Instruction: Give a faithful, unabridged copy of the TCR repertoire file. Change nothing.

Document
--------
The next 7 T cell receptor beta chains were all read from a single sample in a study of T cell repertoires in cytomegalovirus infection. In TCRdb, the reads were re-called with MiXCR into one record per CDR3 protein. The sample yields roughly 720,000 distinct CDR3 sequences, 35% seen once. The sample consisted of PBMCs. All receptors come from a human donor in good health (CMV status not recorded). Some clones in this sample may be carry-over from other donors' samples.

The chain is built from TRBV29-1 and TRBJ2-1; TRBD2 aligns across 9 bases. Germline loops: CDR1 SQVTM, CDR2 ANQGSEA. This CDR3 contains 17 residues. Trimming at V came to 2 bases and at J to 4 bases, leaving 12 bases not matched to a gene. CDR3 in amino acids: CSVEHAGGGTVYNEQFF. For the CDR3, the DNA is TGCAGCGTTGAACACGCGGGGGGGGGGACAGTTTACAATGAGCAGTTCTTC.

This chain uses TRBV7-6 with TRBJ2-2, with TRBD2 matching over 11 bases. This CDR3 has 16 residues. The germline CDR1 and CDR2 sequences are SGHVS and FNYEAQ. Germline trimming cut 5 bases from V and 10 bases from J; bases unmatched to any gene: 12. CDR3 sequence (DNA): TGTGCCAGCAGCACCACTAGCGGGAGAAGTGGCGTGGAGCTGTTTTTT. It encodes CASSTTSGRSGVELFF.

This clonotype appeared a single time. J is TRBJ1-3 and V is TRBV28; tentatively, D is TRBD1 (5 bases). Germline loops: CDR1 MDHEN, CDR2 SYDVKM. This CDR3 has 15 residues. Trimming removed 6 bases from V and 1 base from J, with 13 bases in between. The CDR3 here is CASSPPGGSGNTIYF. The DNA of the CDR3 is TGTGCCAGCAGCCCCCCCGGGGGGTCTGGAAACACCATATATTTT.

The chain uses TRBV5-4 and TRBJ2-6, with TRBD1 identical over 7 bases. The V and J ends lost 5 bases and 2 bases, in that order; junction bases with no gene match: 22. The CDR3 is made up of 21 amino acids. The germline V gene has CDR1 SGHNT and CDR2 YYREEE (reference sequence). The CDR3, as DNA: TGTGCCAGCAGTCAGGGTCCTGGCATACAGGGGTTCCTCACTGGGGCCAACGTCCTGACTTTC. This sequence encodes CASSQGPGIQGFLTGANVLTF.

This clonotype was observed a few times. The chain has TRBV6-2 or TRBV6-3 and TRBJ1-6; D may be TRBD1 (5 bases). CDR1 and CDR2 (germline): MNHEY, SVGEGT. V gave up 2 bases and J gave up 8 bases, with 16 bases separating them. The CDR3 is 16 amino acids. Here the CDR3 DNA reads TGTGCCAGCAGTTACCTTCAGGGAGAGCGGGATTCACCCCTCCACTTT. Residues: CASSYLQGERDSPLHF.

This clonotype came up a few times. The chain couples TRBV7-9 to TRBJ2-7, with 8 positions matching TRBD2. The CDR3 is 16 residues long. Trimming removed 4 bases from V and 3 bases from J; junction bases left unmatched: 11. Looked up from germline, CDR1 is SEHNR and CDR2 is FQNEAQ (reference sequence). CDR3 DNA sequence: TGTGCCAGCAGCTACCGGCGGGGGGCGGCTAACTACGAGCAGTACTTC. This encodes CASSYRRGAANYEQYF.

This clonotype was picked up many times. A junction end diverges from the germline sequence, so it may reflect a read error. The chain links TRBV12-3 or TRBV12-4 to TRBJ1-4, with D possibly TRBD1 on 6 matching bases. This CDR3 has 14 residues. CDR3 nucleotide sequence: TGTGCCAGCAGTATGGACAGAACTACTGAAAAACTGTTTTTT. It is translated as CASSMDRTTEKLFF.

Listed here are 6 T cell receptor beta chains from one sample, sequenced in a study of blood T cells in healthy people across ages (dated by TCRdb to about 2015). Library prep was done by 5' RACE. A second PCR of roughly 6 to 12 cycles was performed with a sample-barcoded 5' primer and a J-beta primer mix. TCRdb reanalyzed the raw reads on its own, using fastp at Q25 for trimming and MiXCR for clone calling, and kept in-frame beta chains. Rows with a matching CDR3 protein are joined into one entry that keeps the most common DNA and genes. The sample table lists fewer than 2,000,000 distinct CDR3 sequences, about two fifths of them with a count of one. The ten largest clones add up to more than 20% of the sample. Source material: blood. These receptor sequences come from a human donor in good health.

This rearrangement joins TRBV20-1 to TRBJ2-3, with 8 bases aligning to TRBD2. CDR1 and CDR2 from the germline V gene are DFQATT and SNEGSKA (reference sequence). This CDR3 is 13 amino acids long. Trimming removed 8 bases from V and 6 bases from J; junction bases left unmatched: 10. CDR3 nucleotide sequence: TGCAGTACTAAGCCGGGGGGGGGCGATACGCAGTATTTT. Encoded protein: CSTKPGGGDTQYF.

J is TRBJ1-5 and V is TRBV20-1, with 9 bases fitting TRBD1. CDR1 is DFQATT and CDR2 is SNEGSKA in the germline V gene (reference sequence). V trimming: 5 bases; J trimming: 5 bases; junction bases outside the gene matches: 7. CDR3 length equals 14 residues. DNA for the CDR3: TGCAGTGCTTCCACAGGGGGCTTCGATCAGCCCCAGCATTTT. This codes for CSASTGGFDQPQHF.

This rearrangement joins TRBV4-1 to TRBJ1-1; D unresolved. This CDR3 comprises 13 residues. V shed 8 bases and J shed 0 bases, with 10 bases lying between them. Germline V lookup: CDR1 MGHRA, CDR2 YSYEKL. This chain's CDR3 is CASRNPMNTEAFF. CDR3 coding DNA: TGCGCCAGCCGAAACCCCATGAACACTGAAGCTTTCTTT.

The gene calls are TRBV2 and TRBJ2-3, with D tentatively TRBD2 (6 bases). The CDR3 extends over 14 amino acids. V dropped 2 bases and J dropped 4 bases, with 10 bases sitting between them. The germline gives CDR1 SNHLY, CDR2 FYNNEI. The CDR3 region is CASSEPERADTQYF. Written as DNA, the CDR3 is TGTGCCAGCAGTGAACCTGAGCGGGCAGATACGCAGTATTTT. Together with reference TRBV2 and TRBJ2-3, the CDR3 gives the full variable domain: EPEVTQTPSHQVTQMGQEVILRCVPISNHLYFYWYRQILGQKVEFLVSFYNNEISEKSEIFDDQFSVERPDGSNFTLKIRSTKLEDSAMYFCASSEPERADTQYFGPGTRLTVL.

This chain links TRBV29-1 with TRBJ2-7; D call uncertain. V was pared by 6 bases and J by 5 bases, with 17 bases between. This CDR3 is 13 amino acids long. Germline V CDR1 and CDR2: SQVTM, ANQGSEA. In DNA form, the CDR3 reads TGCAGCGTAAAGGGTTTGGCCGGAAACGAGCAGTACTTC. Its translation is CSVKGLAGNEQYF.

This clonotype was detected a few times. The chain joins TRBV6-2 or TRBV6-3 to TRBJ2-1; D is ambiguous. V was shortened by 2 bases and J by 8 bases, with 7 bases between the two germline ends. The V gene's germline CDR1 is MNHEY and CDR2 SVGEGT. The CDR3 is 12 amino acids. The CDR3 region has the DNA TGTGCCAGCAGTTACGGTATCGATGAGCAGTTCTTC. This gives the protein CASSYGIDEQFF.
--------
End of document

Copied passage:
The next 7 T cell receptor beta chains were all read from a single sample in a study of T cell repertoires in cytomegalovirus infection. In TCRdb, the reads were re-called with MiXCR into one record per CDR3 protein. The sample yields roughly 720,000 distinct CDR3 sequences, 35% seen once. The sample consisted of PBMCs. All receptors come from a human donor in good health (CMV status not recorded). Some clones in this sample may be carry-over from other donors' samples.

The chain is built from TRBV29-1 and TRBJ2-1; TRBD2 aligns across 9 bases. Germline loops: CDR1 SQVTM, CDR2 ANQGSEA. This CDR3 contains 17 residues. Trimming at V came to 2 bases and at J to 4 bases, leaving 12 bases not matched to a gene. CDR3 in amino acids: CSVEHAGGGTVYNEQFF. For the CDR3, the DNA is TGCAGCGTTGAACACGCGGGGGGGGGGACAGTTTACAATGAGCAGTTCTTC.

This chain uses TRBV7-6 with TRBJ2-2, with TRBD2 matching over 11 bases. This CDR3 has 16 residues. The germline CDR1 and CDR2 sequences are SGHVS and FNYEAQ. Germline trimming cut 5 bases from V and 10 bases from J; bases unmatched to any gene: 12. CDR3 sequence (DNA): TGTGCCAGCAGCACCACTAGCGGGAGAAGTGGCGTGGAGCTGTTTTTT. It encodes CASSTTSGRSGVELFF.

This clonotype appeared a single time. J is TRBJ1-3 and V is TRBV28; tentatively, D is TRBD1 (5 bases). Germline loops: CDR1 MDHEN, CDR2 SYDVKM. This CDR3 has 15 residues. Trimming removed 6 bases from V and 1 base from J, with 13 bases in between. The CDR3 here is CASSPPGGSGNTIYF. The DNA of the CDR3 is TGTGCCAGCAGCCCCCCCGGGGGGTCTGGAAACACCATATATTTT.

The chain uses TRBV5-4 and TRBJ2-6, with TRBD1 identical over 7 bases. The V and J ends lost 5 bases and 2 bases, in that order; junction bases with no gene match: 22. The CDR3 is made up of 21 amino acids. The germline V gene has CDR1 SGHNT and CDR2 YYREEE (reference sequence). The CDR3, as DNA: TGTGCCAGCAGTCAGGGTCCTGGCATACAGGGGTTCCTCACTGGGGCCAACGTCCTGACTTTC. This sequence encodes CASSQGPGIQGFLTGANVLTF.

This clonotype was observed a few times. The chain has TRBV6-2 or TRBV6-3 and TRBJ1-6; D may be TRBD1 (5 bases). CDR1 and CDR2 (germline): MNHEY, SVGEGT. V gave up 2 bases and J gave up 8 bases, with 16 bases separating them. The CDR3 is 16 amino acids. Here the CDR3 DNA reads TGTGCCAGCAGTTACCTTCAGGGAGAGCGGGATTCACCCCTCCACTTT. Residues: CASSYLQGERDSPLHF.

This clonotype came up a few times. The chain couples TRBV7-9 to TRBJ2-7, with 8 positions matching TRBD2. The CDR3 is 16 residues long. Trimming removed 4 bases from V and 3 bases from J; junction bases left unmatched: 11. Looked up from germline, CDR1 is SEHNR and CDR2 is FQNEAQ (reference sequence). CDR3 DNA sequence: TGTGCCAGCAGCTACCGGCGGGGGGCGGCTAACTACGAGCAGTACTTC. This encodes CASSYRRGAANYEQYF.

This clonotype was picked up many times. A junction end diverges from the germline sequence, so it may reflect a read error. The chain links TRBV12-3 or TRBV12-4 to TRBJ1-4, with D possibly TRBD1 on 6 matching bases. This CDR3 has 14 residues. CDR3 nucleotide sequence: TGTGCCAGCAGTATGGACAGAACTACTGAAAAACTGTTTTTT. It is translated as CASSMDRTTEKLFF.

Listed here are 6 T cell receptor beta chains from one sample, sequenced in a study of blood T cells in healthy people across ages (dated by TCRdb to about 2015). Library prep was done by 5' RACE. A second PCR of roughly 6 to 12 cycles was performed with a sample-barcoded 5' primer and a J-beta primer mix. TCRdb reanalyzed the raw reads on its own, using fastp at Q25 for trimming and MiXCR for clone calling, and kept in-frame beta chains. Rows with a matching CDR3 protein are joined into one entry that keeps the most common DNA and genes. The sample table lists fewer than 2,000,000 distinct CDR3 sequences, about two fifths of them with a count of one. The ten largest clones add up to more than 20% of the sample. Source material: blood. These receptor sequences come from a human donor in good health.

This rearrangement joins TRBV20-1 to TRBJ2-3, with 8 bases aligning to TRBD2. CDR1 and CDR2 from the germline V gene are DFQATT and SNEGSKA (reference sequence). This CDR3 is 13 amino acids long. Trimming removed 8 bases from V and 6 bases from J; junction bases left unmatched: 10. CDR3 nucleotide sequence: TGCAGTACTAAGCCGGGGGGGGGCGATACGCAGTATTTT. Encoded protein: CSTKPGGGDTQYF.

J is TRBJ1-5 and V is TRBV20-1, with 9 bases fitting TRBD1. CDR1 is DFQATT and CDR2 is SNEGSKA in the germline V gene (reference sequence). V trimming: 5 bases; J trimming: 5 bases; junction bases outside the gene matches: 7. CDR3 length equals 14 residues. DNA for the CDR3: TGCAGTGCTTCCACAGGGGGCTTCGATCAGCCCCAGCATTTT. This codes for CSASTGGFDQPQHF.

This rearrangement joins TRBV4-1 to TRBJ1-1; D unresolved. This CDR3 comprises 13 residues. V shed 8 bases and J shed 0 bases, with 10 bases lying between them. Germline V lookup: CDR1 MGHRA, CDR2 YSYEKL. This chain's CDR3 is CASRNPMNTEAFF. CDR3 coding DNA: TGCGCCAGCCGAAACCCCATGAACACTGAAGCTTTCTTT.

The gene calls are TRBV2 and TRBJ2-3, with D tentatively TRBD2 (6 bases). The CDR3 extends over 14 amino acids. V dropped 2 bases and J dropped 4 bases, with 10 bases sitting between them. The germline gives CDR1 SNHLY, CDR2 FYNNEI. The CDR3 region is CASSEPERADTQYF. Written as DNA, the CDR3 is TGTGCCAGCAGTGAACCTGAGCGGGCAGATACGCAGTATTTT. Together with reference TRBV2 and TRBJ2-3, the CDR3 gives the full variable domain: EPEVTQTPSHQVTQMGQEVILRCVPISNHLYFYWYRQILGQKVEFLVSFYNNEISEKSEIFDDQFSVERPDGSNFTLKIRSTKLEDSAMYFCASSEPERADTQYFGPGTRLTVL.

This chain links TRBV29-1 with TRBJ2-7; D call uncertain. V was pared by 6 bases and J by 5 bases, with 17 bases between. This CDR3 is 13 amino acids long. Germline V CDR1 and CDR2: SQVTM, ANQGSEA. In DNA form, the CDR3 reads TGCAGCGTAAAGGGTTTGGCCGGAAACGAGCAGTACTTC. Its translation is CSVKGLAGNEQYF.

This clonotype was detected a few times. The chain joins TRBV6-2 or TRBV6-3 to TRBJ2-1; D is ambiguous. V was shortened by 2 bases and J by 8 bases, with 7 bases between the two germline ends. The V gene's germline CDR1 is MNHEY and CDR2 SVGEGT. The CDR3 is 12 amino acids. The CDR3 region has the DNA TGTGCCAGCAGTTACGGTATCGATGAGCAGTTCTTC. This gives the protein CASSYGIDEQFF.